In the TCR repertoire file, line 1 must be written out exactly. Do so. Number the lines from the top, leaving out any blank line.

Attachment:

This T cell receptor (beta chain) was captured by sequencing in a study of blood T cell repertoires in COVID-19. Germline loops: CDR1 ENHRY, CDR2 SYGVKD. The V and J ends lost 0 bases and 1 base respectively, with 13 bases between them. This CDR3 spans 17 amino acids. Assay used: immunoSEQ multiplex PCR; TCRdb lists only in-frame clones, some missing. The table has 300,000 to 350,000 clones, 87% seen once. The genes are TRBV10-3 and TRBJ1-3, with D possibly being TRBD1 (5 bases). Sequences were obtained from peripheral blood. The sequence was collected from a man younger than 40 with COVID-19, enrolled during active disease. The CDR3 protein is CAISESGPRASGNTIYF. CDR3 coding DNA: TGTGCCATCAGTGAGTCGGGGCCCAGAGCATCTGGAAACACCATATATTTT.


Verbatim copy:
This T cell receptor (beta chain) was captured by sequencing in a study of blood T cell repertoires in COVID-19. Germline loops: CDR1 ENHRY, CDR2 SYGVKD. The V and J ends lost 0 bases and 1 base respectively, with 13 bases between them. This CDR3 spans 17 amino acids. Assay used: immunoSEQ multiplex PCR; TCRdb lists only in-frame clones, some missing. The table has 300,000 to 350,000 clones, 87% seen once. The genes are TRBV10-3 and TRBJ1-3, with D possibly being TRBD1 (5 bases). Sequences were obtained from peripheral blood. The sequence was collected from a man younger than 40 with COVID-19, enrolled during active disease. The CDR3 protein is CAISESGPRASGNTIYF. CDR3 coding DNA: TGTGCCATCAGTGAGTCGGGGCCCAGAGCATCTGGAAACACCATATATTTT.